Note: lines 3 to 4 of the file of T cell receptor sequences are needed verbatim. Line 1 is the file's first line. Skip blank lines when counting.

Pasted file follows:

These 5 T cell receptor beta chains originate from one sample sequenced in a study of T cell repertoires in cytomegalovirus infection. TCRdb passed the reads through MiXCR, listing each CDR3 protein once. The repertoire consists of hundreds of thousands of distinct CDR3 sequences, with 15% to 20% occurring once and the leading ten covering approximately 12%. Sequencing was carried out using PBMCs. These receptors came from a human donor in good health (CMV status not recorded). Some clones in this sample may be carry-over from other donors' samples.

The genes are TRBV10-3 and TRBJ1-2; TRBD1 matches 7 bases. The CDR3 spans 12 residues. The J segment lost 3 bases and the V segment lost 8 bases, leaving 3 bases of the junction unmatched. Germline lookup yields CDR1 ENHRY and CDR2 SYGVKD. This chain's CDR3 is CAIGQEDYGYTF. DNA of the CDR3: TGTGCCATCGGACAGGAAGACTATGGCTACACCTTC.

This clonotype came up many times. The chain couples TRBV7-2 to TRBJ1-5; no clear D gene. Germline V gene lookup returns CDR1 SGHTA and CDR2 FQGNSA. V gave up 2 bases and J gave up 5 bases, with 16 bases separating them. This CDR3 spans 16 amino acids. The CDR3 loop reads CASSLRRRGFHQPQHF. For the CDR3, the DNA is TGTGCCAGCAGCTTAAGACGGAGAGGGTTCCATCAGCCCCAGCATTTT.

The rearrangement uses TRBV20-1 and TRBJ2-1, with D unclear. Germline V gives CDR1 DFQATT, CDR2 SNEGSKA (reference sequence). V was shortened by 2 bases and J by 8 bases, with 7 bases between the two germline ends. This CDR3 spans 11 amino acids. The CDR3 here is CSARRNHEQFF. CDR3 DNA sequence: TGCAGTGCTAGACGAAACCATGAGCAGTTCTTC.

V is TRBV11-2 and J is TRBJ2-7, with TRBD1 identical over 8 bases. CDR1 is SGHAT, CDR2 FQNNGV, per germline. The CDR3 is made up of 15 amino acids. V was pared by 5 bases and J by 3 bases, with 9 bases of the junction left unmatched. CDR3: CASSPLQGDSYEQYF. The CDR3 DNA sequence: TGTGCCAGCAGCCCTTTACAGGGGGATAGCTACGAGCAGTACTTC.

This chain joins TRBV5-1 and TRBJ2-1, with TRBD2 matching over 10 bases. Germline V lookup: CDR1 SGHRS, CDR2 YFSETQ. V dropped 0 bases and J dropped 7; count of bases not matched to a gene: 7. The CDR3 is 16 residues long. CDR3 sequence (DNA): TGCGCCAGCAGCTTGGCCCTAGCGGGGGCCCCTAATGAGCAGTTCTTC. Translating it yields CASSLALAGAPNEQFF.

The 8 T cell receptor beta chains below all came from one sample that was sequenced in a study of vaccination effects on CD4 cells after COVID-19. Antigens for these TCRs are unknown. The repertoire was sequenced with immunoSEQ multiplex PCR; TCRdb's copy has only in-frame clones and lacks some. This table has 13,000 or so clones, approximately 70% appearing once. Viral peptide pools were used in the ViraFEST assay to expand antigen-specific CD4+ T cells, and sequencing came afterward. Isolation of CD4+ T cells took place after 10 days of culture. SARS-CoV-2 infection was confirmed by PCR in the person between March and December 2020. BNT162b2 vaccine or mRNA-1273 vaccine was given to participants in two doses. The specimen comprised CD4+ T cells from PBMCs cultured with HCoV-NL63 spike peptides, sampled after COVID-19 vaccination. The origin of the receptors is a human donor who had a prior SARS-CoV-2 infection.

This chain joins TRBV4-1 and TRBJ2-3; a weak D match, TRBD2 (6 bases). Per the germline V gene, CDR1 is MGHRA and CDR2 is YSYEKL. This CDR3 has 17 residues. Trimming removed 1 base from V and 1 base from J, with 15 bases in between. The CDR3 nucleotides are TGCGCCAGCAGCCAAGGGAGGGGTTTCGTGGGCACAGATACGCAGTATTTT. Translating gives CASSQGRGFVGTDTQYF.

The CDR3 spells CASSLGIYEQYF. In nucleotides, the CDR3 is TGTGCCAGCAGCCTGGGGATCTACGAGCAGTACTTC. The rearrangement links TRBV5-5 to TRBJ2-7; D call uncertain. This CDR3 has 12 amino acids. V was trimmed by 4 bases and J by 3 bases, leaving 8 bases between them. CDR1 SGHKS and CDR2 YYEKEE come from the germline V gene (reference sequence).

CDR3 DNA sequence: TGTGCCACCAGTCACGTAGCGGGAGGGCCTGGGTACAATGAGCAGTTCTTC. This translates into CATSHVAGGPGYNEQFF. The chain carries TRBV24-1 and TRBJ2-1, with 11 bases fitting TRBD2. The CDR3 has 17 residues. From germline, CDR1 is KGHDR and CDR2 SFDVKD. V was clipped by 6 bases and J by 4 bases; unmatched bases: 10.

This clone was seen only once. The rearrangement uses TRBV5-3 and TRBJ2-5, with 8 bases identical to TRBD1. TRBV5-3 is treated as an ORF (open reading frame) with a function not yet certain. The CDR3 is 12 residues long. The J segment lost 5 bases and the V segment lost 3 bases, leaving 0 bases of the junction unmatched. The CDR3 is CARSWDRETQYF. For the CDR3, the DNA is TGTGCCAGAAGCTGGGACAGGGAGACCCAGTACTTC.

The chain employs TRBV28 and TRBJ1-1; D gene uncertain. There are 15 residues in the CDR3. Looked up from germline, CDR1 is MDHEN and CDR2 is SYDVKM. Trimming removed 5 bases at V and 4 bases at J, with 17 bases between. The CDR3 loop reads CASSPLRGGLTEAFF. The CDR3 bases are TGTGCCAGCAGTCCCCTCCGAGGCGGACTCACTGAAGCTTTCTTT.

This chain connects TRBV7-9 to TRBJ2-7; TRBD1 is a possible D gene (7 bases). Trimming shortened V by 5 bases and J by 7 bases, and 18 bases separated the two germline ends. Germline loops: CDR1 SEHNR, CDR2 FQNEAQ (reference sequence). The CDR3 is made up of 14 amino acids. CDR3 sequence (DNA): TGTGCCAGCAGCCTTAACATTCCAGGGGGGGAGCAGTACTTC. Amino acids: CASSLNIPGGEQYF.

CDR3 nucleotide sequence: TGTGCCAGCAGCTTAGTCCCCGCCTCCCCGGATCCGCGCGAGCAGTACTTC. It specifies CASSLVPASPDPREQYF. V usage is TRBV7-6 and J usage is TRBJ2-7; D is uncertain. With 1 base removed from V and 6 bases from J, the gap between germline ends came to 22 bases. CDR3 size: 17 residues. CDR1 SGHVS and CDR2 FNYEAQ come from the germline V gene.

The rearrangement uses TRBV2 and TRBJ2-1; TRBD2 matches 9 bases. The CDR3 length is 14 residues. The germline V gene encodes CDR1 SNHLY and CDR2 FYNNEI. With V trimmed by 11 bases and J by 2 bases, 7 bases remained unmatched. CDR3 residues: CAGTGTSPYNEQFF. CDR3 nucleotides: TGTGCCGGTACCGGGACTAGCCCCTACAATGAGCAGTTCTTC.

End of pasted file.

This clonotype came up many times. The chain couples TRBV7-2 to TRBJ1-5; no clear D gene. Germline V gene lookup returns CDR1 SGHTA and CDR2 FQGNSA. V gave up 2 bases and J gave up 5 bases, with 16 bases separating them. This CDR3 spans 16 amino acids. The CDR3 loop reads CASSLRRRGFHQPQHF. For the CDR3, the DNA is TGTGCCAGCAGCTTAAGACGGAGAGGGTTCCATCAGCCCCAGCATTTT.

The rearrangement uses TRBV20-1 and TRBJ2-1, with D unclear. Germline V gives CDR1 DFQATT, CDR2 SNEGSKA (reference sequence). V was shortened by 2 bases and J by 8 bases, with 7 bases between the two germline ends. This CDR3 spans 11 amino acids. The CDR3 here is CSARRNHEQFF. CDR3 DNA sequence: TGCAGTGCTAGACGAAACCATGAGCAGTTCTTC.